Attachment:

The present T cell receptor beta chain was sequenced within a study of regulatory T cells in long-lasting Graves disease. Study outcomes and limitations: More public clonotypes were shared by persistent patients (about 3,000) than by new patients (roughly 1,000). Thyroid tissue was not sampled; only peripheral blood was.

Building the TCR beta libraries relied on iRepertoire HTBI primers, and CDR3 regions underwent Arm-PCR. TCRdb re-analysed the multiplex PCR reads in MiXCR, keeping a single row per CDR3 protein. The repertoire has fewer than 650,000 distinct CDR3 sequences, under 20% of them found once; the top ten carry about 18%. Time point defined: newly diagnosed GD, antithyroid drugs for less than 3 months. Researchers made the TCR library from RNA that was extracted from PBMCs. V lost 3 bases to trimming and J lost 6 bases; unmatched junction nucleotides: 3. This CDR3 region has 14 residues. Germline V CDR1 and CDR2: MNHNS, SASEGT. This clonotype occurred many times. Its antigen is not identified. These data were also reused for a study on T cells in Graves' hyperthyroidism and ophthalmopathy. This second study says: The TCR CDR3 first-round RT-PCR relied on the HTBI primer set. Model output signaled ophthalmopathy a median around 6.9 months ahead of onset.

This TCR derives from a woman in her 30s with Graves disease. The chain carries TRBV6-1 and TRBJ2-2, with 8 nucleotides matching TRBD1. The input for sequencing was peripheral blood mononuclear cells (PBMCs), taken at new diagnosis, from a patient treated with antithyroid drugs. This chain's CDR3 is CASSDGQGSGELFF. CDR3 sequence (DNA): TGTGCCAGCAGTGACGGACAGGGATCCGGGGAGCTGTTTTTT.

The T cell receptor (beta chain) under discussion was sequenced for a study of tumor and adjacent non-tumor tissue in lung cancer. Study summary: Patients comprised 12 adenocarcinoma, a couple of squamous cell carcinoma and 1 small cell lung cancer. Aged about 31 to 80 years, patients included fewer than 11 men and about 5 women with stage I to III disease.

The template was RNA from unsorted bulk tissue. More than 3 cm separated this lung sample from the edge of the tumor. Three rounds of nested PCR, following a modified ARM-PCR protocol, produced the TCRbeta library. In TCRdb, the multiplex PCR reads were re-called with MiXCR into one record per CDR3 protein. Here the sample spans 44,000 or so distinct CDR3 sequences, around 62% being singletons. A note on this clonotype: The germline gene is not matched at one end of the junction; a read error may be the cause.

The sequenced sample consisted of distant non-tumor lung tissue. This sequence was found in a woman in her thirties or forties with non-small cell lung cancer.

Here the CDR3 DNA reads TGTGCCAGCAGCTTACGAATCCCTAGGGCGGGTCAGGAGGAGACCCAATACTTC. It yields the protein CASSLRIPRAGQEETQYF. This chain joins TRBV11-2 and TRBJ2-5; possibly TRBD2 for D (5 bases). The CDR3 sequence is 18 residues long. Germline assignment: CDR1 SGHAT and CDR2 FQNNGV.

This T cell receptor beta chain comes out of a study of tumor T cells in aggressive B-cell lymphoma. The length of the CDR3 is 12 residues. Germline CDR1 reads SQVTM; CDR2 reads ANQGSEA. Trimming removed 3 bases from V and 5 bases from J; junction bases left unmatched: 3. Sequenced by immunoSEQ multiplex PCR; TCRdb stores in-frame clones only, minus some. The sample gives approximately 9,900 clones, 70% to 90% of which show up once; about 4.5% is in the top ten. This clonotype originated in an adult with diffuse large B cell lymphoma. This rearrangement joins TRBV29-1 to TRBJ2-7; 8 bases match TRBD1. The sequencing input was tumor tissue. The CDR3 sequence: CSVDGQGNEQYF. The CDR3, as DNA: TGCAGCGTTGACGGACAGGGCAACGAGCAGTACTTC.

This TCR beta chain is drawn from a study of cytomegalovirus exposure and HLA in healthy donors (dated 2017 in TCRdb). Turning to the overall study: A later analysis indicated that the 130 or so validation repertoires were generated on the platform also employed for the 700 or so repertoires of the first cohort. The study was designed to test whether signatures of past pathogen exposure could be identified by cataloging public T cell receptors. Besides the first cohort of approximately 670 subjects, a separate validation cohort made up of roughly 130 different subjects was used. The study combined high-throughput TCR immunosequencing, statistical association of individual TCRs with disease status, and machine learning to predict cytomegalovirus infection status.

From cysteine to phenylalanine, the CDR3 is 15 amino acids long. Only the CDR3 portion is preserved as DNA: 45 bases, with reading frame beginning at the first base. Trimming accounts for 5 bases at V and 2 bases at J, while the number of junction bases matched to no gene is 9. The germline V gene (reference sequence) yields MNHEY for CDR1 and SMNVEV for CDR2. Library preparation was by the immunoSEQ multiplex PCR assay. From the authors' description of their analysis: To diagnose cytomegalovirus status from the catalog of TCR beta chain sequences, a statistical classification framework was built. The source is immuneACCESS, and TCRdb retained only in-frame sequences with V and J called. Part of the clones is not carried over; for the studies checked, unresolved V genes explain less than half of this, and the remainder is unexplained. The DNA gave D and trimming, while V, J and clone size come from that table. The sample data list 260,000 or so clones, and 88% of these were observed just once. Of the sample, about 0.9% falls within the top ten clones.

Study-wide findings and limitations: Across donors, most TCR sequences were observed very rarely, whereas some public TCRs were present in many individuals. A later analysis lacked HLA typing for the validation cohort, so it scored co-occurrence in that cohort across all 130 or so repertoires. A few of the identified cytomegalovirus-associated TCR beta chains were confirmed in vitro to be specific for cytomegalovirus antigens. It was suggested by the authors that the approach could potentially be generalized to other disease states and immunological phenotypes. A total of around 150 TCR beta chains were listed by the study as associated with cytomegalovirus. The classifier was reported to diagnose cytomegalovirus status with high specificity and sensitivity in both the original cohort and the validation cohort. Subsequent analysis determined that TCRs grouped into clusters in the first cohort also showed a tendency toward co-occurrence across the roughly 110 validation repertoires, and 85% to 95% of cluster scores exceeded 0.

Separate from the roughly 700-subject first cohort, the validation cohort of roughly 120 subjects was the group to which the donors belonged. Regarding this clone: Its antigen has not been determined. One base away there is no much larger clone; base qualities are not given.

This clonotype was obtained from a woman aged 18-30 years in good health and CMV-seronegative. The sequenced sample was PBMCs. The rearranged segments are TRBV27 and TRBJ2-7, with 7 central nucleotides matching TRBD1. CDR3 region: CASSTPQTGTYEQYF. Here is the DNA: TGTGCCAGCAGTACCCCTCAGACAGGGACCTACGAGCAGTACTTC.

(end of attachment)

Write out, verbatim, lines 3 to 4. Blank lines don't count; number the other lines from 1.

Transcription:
This TCR derives from a woman in her 30s with Graves disease. The chain carries TRBV6-1 and TRBJ2-2, with 8 nucleotides matching TRBD1. The input for sequencing was peripheral blood mononuclear cells (PBMCs), taken at new diagnosis, from a patient treated with antithyroid drugs. This chain's CDR3 is CASSDGQGSGELFF. CDR3 sequence (DNA): TGTGCCAGCAGTGACGGACAGGGATCCGGGGAGCTGTTTTTT.

The T cell receptor (beta chain) under discussion was sequenced for a study of tumor and adjacent non-tumor tissue in lung cancer. Study summary: Patients comprised 12 adenocarcinoma, a couple of squamous cell carcinoma and 1 small cell lung cancer. Aged about 31 to 80 years, patients included fewer than 11 men and about 5 women with stage I to III disease.